What Exactly Is Mobile AR?
Although mobile augmented reality or mobile AR, is a relatively young technology, it’s still been turning quite a few heads. A lot of this hype has to do with ignorance: There are plenty of people who still don’t understand how to implement it or maximize on its profitability.
The tourism industry, for example, has been an early focus. In fact in 2011, TripAdvisor added an AR feature to its iPad app, while Lonely Planet incorporated similar elements in a few of its travel apps.
“You are most information-starved when you are in a completely new environment,” Vice President of Mobile at Lonely Planet, Jeremy Kreitler said during the 2011 Mobile World Congress. “Those are probably the environments where augmented reality will flourish the most.”
But, still. This leaves us to wonder – what exactly is AR?
Augmented Reality and Its Uses
If you’ve ever played Pokémon Go, then you probably have half of an idea. Augmented reality refers to any technology that superimposes computer-generated content over live images that can be viewed through a camera.
The idea that it only resides behind a camera is a concept in contention, and will likely yield technologies in which AR is accessible through a variety of devices. For chief executive of developer Abukai, Philipp Schloter, AR is an “enabler that sits across many different areas.”
“I always see augmented reality as a new user interface technology, and less as something for which there’s the killer app out there,” Peter Meier, the founder of Metaio added. “For me, this is about accessing and understanding information more easily, and enjoying information that is somehow related to the real world … I don’t think there’s a killer app. This is more like the next touchscreen for mobile phones – more like the next user interface revolution.”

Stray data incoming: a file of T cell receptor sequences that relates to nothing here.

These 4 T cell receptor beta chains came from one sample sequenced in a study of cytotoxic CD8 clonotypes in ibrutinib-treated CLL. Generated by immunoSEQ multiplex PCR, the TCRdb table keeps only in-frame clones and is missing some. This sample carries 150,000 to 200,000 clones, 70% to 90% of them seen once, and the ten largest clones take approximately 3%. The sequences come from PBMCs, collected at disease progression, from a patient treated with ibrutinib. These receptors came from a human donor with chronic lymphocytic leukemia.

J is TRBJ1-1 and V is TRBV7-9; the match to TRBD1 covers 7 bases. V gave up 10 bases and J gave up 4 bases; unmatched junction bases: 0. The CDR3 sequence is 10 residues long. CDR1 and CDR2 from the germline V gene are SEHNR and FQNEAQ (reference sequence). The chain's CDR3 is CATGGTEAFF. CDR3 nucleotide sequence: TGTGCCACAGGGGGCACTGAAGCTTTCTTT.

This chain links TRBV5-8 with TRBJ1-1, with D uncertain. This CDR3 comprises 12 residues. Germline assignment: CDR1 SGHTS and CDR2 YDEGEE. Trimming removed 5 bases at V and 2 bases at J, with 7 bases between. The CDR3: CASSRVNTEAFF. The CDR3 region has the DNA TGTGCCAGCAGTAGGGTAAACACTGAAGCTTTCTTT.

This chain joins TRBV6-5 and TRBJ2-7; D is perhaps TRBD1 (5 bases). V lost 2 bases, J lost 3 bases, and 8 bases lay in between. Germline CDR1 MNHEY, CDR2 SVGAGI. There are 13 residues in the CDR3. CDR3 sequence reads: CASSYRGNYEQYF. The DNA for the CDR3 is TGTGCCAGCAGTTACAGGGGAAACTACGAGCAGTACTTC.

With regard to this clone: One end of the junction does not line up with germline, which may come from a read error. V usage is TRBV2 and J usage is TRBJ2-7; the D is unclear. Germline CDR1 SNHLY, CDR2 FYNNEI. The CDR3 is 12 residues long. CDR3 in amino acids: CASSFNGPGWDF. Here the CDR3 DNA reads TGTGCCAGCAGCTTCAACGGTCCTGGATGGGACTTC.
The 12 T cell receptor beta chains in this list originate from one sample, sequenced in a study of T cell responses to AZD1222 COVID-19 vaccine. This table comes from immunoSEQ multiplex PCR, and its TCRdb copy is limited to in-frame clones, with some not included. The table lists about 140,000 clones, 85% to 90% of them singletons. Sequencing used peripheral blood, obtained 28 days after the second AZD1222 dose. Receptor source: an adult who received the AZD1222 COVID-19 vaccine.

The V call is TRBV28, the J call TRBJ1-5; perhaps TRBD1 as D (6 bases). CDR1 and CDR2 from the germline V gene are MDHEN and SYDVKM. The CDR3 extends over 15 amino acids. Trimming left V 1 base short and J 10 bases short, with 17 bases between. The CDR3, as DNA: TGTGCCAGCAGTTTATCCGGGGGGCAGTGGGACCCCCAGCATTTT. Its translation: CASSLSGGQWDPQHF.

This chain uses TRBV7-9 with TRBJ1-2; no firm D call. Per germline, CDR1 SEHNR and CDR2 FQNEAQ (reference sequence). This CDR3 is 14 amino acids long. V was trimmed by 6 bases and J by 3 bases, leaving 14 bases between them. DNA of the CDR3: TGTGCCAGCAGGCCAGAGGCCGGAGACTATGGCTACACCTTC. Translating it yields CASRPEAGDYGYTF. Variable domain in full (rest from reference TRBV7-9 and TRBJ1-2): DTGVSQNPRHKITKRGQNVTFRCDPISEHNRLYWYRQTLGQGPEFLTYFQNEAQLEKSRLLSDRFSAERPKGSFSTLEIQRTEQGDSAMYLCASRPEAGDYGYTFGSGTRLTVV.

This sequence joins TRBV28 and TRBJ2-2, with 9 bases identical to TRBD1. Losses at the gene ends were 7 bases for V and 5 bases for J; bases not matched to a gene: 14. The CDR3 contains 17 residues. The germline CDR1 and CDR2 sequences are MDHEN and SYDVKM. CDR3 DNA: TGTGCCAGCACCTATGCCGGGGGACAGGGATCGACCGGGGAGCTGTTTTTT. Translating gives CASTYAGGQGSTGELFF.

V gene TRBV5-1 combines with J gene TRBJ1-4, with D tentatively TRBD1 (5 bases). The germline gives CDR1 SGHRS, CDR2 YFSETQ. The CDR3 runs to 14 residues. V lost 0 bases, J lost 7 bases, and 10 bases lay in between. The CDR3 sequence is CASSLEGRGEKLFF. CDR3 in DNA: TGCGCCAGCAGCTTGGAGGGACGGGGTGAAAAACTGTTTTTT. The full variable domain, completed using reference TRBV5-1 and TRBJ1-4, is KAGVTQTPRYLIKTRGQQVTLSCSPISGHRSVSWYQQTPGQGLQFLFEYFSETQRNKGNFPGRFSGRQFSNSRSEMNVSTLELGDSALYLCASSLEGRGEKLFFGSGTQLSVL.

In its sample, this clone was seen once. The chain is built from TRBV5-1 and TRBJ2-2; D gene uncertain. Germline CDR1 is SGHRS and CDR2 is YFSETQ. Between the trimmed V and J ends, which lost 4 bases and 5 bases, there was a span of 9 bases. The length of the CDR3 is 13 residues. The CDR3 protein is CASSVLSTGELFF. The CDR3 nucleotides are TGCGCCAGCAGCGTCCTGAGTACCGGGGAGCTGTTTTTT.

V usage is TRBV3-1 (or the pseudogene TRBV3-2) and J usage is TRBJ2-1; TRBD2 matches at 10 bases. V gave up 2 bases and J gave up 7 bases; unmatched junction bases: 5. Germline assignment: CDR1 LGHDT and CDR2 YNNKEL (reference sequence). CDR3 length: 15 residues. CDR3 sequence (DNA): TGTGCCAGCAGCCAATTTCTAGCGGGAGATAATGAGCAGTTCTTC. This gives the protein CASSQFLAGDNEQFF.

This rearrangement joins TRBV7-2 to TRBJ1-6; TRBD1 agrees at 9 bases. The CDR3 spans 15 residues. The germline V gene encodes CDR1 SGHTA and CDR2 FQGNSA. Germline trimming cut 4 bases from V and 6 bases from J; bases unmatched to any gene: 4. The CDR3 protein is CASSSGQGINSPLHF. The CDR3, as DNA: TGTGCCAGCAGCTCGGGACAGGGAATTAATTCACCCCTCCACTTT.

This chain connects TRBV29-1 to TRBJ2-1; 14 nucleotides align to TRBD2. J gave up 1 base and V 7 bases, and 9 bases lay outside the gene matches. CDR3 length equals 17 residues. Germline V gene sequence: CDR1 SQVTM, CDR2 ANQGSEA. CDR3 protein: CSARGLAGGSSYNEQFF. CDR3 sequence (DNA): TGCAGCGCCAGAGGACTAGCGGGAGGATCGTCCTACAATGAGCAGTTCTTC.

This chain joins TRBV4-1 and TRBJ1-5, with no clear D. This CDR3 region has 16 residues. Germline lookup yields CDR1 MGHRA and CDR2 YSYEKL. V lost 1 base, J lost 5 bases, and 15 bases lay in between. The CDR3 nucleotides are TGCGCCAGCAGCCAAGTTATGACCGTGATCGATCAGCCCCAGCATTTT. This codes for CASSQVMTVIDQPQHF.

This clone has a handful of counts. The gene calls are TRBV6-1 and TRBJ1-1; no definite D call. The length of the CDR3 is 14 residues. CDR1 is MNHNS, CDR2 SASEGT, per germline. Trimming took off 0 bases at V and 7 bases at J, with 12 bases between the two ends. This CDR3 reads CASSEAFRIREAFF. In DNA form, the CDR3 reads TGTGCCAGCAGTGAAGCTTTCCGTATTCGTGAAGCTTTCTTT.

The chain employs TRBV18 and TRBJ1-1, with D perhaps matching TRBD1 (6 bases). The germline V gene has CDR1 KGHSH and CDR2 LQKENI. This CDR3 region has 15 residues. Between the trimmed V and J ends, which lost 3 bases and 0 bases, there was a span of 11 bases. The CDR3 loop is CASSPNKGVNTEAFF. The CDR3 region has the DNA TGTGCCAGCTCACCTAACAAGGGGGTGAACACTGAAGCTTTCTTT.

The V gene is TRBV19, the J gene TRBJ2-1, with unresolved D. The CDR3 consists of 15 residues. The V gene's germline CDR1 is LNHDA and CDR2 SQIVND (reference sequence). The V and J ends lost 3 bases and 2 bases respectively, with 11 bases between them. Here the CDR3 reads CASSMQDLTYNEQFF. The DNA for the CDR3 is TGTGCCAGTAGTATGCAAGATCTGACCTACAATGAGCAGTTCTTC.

Where is AR Headed?
Location is apparently the biggest market for augmented reality technology at the moment. Taco Bell, for example, followed in Pokémon Go’s footsteps this year with its “Taco Crunch Challenge.” This was an augmented reality game that asked users to collect ingredients for a taco recipe on the company’s menu. The items would appear on users’ screens whenever players entered certain venues around the city of Austin. Once players “caught” all the ingredients, they’d be eligible for a free taco at the restaurant.
Augmented reality opens the door for conversation and it builds communities.
Don’t believe it? A little research on Pokémon Go might change your mind. According to TechCrunch, Pokémon Go not only broke download records, but reached the $500 million mark faster than any app in history.
In 2016, Pokémon Go launched PokéDates, the first ever Pokémon Go dating service. And, it worked in conjunction with the game. Users would sign up on the PokéDates website, answer a few questions about what they’re looking for in a partner, and then fill out a schedule of when they were free to roam the city looking for Pokémon.
The app would then pair users based on their schedules, location, and interests by sending each user a time and location to meet up and play Pokémon Go.
Other Applications of Augmented Reality
In addition to creating relationships, mobile AR is helping patients, too. AccuVein, for example, is a portable vein viewing system that helps medical providers locate patients’ veins more accurately for injections. “Improving patient care and outcomes is why we go to work every day and the AccuVein device will make a difference in allowing us to provide a more comfortable patient experience,” Munson Healthcare Cadillac Hospital President Tonya Smith said.
In a more recent venture, a Purdue-related startup is creating a platform called Explore! Interactive that uses AR to help K-12 students more effectively learn technology, science, engineering, and mathematics, or STEM, subjects.
“Many students think of learning as boring, monotonous lectures with stacks of homework or textbooks. There are no alternatives for students who don’t enjoy or exceed with that kind of learning,” Sam Rosser, a junior at the Purdue Polytechnic Institute said. “If Explore! Interactive can spur positive emotions toward learning at an early age, we can inspire so many kids to do so much better later in their lives. We want to help promote inspiration in children as they learn.”
AR is Here to Stay
With so many areas for augmented reality to not just fit in, but also improve daily life, it is essentially a guarantee that this technology will develop and thrive. From dating, to travel, to healthcare, to education, augmented reality has found its place – even Apple CEO Tim Cook thinks so:
“I do think that a significant portion of the population of developed countries, and eventually all countries, will have AR experiences every day, almost like eating three meals a day. It will become that much a part of you,” he said during his panel at a tech conference in Utah. Take it from a trusted source: Augmented reality is here to stay.